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Denise and Mo Sarfehjoo raise Certified AWA laying hens outdoors on pasture at Casa Verde Organic Farm in Cleveland, New Mexico, a small community in the Mora Valley in the northern part of the state. Denise and Mo moved to Cleveland from Northern Ohio in 2011 and fell in love with the land. In spite of its drastic difference from their home state, the couple has enjoyed learning how to grow vegetables in their new home, benefitting from the knowledge and support of fellow farmers in the Mora Valley. AWA certification verifies that the Sarfehjoos’ chickens are raised according to the highest welfare standards, outdoors on a family farm. Chickens are able to perform their natural behaviors, like flapping their wings, pecking and scratching for bugs and insects, and taking dust baths.
Todd and Suzanne Cole raises a flock of Certified AWA laying hens outdoors on pasture at 35-acre Swamp Fox Farm in Cleveland, New Mexico, a small community in the Mora Valley of northern New Mexico. Todd grew up on a homestead dairy farm in rural Connecticut, so producing his own food as an adult has come naturally–and taking good care of his animals was a logical extension: “It allows us to eat with a clean conscience,” Todd explains.
Rick Tantlinger and Terry Lundberg raised Certified AWA laying hens on pasture at Lee-Lynns Farm and Ranch in Barry, Texas. “Truly sustainable livestock farming requires the use of a pasture-based system,” explains Rick. “In addition to dramatically improving the welfare of farm animals, pasturing also helps reduce environmental damage, and yields meat, eggs, and dairy products that are tastier and more nutritious than foods produced on factory farms.” Research shows that pasture-based management is not only better for animal welfare, but results in tasty and nutritious eggs with more beta carotene and higher levels of beneficial conjugated linoleic acid (CLA) and omega-3 fatty acids when compared to conventional eggs.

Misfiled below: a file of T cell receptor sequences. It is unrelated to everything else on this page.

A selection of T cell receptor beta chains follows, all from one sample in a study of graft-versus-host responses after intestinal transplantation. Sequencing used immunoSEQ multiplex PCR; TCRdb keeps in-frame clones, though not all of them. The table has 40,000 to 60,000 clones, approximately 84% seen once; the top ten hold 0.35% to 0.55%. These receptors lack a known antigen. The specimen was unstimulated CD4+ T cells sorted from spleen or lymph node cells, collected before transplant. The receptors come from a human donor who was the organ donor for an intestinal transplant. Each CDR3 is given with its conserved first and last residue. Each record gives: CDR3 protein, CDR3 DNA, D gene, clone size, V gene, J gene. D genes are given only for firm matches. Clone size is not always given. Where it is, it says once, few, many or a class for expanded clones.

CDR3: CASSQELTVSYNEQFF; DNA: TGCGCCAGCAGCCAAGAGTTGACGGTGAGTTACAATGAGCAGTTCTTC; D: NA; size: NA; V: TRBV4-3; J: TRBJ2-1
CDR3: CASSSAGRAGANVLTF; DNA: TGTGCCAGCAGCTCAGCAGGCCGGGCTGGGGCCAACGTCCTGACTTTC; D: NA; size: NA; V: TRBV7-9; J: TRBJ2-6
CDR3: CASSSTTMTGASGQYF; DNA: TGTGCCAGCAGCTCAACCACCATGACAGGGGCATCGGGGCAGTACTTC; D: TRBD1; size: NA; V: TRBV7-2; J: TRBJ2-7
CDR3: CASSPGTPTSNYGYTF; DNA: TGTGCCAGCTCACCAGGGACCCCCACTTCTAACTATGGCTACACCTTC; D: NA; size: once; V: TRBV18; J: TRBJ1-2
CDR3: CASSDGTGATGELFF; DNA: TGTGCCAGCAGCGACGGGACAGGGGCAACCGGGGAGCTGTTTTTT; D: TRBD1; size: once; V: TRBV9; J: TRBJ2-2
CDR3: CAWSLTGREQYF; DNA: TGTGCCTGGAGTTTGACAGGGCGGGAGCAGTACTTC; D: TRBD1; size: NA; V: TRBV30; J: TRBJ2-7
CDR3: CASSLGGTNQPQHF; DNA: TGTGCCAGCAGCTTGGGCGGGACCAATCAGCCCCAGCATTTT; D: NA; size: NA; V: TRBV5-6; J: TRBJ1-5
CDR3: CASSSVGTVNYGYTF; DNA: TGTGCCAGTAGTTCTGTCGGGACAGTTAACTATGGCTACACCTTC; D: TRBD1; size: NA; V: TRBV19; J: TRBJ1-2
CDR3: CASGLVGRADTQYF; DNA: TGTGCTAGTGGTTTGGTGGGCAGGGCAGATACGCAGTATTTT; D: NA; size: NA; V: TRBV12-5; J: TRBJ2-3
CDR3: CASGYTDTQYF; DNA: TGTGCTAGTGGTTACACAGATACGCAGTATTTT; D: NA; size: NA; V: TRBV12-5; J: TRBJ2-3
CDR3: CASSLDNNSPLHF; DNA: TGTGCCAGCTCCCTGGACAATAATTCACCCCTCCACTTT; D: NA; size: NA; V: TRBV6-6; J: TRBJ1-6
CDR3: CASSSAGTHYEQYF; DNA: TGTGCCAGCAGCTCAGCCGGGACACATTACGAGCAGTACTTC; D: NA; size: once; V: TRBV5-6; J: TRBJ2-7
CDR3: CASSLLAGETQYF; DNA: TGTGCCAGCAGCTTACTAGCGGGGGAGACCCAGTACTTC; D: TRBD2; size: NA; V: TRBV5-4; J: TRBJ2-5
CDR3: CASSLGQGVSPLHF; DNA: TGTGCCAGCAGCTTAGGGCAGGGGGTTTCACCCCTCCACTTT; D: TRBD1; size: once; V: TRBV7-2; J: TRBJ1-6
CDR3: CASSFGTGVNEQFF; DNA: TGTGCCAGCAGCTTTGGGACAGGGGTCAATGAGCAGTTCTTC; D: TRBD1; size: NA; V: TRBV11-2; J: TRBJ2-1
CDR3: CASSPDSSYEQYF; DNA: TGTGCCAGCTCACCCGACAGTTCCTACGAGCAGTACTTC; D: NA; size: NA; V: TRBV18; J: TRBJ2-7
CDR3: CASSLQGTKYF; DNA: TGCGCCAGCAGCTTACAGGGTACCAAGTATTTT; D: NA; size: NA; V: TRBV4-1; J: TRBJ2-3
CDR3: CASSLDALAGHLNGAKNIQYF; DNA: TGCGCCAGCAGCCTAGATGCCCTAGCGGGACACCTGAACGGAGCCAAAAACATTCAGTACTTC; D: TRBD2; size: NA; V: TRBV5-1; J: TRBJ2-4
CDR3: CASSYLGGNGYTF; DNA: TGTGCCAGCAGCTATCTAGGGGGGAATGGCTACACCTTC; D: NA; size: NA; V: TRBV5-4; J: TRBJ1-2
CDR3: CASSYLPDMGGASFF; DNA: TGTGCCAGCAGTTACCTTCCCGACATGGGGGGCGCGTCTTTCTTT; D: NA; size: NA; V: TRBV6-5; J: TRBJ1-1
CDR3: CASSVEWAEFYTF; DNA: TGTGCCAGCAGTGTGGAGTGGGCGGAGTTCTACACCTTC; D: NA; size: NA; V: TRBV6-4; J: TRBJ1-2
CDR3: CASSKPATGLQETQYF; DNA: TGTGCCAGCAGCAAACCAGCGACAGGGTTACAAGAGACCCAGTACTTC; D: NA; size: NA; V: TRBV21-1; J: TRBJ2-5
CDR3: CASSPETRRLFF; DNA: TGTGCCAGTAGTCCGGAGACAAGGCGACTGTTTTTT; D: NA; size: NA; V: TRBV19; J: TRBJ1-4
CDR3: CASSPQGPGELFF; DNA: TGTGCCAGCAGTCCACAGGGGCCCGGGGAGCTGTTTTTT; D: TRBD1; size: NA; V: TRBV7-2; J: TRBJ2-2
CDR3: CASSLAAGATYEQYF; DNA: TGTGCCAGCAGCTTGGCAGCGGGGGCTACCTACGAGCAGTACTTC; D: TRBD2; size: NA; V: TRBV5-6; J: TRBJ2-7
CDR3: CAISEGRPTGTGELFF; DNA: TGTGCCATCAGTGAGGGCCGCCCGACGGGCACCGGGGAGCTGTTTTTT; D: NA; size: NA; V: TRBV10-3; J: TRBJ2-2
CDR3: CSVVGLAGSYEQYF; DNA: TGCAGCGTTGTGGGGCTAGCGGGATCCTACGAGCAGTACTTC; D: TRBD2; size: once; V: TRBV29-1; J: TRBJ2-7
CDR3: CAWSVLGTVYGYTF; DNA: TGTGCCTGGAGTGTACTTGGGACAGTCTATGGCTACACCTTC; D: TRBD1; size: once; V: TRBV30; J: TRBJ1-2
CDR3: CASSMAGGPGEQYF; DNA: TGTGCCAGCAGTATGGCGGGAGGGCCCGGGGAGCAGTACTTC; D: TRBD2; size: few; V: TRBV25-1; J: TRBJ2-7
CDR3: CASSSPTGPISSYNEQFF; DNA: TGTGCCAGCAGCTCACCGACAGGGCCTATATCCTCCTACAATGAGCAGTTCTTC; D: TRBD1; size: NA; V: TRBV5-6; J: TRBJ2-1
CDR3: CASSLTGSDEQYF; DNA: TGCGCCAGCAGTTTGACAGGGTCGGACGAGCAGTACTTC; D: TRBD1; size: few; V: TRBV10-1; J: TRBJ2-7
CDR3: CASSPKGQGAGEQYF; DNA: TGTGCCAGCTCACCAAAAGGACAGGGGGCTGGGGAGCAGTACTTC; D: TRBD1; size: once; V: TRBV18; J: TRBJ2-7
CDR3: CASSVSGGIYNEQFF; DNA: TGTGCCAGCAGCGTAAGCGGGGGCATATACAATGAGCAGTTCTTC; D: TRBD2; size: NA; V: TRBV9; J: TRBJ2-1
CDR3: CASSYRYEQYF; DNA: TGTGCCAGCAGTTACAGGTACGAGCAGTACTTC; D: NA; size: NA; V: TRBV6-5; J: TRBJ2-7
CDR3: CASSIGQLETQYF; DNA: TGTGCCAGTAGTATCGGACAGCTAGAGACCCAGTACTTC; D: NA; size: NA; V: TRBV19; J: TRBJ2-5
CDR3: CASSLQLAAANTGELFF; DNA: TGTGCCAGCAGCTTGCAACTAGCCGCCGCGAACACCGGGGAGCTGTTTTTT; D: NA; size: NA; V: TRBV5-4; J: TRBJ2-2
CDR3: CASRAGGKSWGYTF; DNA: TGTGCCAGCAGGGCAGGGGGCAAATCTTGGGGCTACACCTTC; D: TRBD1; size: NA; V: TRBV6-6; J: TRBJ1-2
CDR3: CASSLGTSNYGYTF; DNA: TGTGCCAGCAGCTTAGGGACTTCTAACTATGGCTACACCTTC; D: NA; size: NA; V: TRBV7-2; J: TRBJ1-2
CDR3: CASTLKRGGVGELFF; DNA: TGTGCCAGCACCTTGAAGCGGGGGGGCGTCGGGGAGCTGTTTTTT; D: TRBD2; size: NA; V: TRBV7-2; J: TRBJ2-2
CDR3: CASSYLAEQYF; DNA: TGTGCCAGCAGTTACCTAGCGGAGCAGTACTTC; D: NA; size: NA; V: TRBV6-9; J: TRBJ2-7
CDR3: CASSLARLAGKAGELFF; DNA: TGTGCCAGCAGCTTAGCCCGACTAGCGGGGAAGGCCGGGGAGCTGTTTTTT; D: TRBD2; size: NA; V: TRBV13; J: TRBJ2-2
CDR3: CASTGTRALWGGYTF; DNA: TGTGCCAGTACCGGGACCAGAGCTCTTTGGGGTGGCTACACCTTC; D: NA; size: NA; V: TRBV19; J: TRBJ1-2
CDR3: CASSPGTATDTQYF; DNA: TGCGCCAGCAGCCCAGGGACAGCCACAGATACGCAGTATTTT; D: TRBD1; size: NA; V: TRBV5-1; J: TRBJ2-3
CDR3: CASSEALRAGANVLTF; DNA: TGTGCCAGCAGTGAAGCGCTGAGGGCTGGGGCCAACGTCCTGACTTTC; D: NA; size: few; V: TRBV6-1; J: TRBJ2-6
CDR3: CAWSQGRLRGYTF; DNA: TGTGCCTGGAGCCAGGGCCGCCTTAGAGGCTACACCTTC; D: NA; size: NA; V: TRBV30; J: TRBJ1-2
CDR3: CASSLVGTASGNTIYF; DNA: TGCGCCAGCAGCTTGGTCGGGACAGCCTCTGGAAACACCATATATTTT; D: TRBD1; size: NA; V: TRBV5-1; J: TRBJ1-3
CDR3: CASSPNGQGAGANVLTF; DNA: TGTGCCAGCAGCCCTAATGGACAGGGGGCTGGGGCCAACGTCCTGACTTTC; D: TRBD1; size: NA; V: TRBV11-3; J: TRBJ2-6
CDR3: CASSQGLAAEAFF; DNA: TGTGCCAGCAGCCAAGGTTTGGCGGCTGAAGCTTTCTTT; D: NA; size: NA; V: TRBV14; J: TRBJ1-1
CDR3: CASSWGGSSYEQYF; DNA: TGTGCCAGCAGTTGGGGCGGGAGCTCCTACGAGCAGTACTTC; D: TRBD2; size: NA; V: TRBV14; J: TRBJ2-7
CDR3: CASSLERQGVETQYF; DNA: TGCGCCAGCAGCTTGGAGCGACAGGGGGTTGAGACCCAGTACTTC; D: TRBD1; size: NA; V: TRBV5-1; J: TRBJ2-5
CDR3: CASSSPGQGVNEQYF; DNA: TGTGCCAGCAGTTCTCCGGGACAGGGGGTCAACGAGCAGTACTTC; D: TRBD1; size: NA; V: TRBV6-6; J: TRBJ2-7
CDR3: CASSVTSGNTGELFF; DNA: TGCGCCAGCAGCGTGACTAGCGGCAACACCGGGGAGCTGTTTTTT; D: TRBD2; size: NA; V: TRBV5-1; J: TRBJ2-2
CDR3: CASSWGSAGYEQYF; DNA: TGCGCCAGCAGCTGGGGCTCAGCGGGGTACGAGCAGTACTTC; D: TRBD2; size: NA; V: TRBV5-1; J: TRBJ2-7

Peter and Katherine Hampton raise Certified AWA laying hens on pasture at Stonefield Organic Farm in Trenton, Texas.
Alfred and Ginger Tanagho raise Certified Grassfed by AWA beef cattle at Waypoint Farm in Hallettsville, Texas. The cattle are managed outdoors on pasture or range and fed a 100% grass and forage diet for their entire lives. Alfred and Ginger market the high-quality, grassfed beef locally under the Cross T Brand.
Dustin Cheatham raises Certified AWA laying hens on pasture at PopOrganics in Lufkin, Texas.
By Animal Welfare Approved
| February 19, 2015
Rex Lamb raises Certified AWA beef cattle on pasture at Lamb’s Farm in Cookville, Texas. Lamb’s Farm was established in 1874 by Mr. R.C. Dale, who had settled in east Texas from North Carolina.
By Animal Welfare Approved
| February 11, 2015
Suzanne and Kit Broussard raise Certified AWA beef cattle on pasture at Dovetail Farms & Vineyard in Bells, Texas.
Chris Loeffler is having a very active retirement: After 26 years as a public school teacher in California and New Mexico, she started a second career as a farmer in the spring of 2014. The 56-acre plot that she and her husband own in Grants, New Mexico, is too dry for crops and too small for many cattle, so she decided to raise chickens.
Eloy and Anita Roybal raise AWA-certified laying hens and beef cattle at E&A Ranch & Garden in Mora, New Mexico. E&A Ranch & Garden is a member of Los de Mora Local Growers’ Cooperative, Inc., a producer-owned cooperative made up of 35 family farms and ranches in the area. Selling through a cooperative can offer many advantages. For example, by aggregating and coordinating supply, the individual family farm members can secure larger market opportunities that would be impossible to achieve on their own, while cooperatives offer consumers the opportunity to purchase fresh, locally-produced food at a fair price.